When the General Data Protection Regulation becomes law, it will apply immediately throughout the EU due to its direct effect. It is absolutely crucial for organisations to know if they are or are not subject to the Regulation. Since the Regulation strengthens data protection principles, requires organisations to demonstrate compliance and ushers in greater enforcement powers for regulators, it is essential for all organisations, public and private, local, national or global, to understand in what circumstances the Regulation will apply to their use of personal data. This entry is an excerpt from Hogan Lovells’ “Future-proofing privacy: A guide to preparing for the EU Data Protection Regulation.”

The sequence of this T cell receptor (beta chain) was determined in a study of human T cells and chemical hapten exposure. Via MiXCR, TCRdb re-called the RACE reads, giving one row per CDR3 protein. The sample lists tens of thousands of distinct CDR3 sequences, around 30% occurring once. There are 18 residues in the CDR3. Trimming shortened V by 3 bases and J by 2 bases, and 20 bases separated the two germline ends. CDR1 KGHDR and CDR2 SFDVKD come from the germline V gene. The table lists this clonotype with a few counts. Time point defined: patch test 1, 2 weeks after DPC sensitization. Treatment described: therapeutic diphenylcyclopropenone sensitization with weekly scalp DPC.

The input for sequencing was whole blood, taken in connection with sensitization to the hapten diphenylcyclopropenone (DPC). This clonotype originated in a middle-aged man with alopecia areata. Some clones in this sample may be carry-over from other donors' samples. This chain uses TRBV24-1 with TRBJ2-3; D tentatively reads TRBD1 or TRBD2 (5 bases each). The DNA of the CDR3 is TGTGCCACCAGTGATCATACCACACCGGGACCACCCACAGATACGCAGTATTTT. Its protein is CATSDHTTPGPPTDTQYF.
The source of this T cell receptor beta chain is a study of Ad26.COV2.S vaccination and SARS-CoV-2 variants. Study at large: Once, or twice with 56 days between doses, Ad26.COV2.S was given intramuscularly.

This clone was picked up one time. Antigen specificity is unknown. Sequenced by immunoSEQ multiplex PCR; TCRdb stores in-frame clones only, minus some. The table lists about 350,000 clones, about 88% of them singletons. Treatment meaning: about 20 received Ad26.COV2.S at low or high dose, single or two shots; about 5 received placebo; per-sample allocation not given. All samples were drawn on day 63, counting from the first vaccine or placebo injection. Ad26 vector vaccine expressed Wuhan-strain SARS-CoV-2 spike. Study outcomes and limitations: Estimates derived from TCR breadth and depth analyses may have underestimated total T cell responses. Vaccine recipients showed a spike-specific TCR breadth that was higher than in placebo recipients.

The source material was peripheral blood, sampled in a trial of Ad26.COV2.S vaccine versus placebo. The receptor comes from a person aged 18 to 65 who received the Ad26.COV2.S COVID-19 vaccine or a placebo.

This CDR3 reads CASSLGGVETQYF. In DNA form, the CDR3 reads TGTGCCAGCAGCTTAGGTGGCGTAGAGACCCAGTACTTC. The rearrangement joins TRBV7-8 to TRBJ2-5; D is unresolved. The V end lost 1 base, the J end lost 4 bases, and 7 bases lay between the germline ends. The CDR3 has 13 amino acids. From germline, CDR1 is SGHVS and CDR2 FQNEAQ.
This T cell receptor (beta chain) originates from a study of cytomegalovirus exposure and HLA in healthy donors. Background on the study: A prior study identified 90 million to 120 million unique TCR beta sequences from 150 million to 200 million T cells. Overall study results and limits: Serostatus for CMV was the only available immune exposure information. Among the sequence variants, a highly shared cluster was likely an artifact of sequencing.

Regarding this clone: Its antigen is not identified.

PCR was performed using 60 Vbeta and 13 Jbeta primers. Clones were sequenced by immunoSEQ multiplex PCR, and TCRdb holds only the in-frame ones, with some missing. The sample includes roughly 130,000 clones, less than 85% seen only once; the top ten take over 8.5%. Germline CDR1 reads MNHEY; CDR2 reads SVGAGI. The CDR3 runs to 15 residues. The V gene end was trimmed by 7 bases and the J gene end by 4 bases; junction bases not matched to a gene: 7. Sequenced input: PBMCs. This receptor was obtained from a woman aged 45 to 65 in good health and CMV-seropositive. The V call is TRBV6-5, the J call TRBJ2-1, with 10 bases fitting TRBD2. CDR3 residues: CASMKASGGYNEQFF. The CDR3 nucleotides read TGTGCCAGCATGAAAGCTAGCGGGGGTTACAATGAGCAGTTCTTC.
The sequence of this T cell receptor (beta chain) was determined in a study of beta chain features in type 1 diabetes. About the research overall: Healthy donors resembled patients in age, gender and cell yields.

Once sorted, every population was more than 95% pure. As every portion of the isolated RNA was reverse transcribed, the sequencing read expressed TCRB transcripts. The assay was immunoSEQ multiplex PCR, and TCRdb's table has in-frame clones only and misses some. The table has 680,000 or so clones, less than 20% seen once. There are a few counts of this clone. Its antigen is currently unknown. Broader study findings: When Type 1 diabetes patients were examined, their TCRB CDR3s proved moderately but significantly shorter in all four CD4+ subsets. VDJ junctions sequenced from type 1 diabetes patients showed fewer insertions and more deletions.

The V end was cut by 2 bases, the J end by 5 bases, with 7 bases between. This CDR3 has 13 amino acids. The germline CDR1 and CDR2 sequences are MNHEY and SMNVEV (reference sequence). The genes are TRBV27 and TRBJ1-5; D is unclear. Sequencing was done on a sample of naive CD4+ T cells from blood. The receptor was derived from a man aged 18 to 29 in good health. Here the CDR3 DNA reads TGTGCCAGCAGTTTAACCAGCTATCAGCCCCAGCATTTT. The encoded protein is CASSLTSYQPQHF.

At the heart of EU data protection law is the passionate belief in the right to privacy. Indeed, the Treaty of Lisbon has now recognised both privacy and data protection as fundamental rights under EU law. As fundamental rights, there is a sense in which the scope of privacy and data protection must be expanded to the furthest extent possible. Yet, like any other law, it must be clear when and where EU data protection rules apply and the applicable law provision in the current Data Protection Directive has caused some headaches along the way. Whether the proposed new EU regime will prove to be a calming tonic remains to be seen. Today’s technology pays no attention to geographic borders. What do Cloud Computing networks care about the Atlantic Ocean so long as the network is resilient and customers can access their data? Businesses typically structure their systems in order to provide the best commercial proposition which often (but not always) involves cross-border data transfers. Therefore, cross-border data transfers are a part of everyday business. But businesses need to understand which laws apply to their operations to ensure compliance and avoid being chased by regulators or disgruntled customers. Unfortunately, the Directive’s provision concerning when it applies has not always provided much clarity.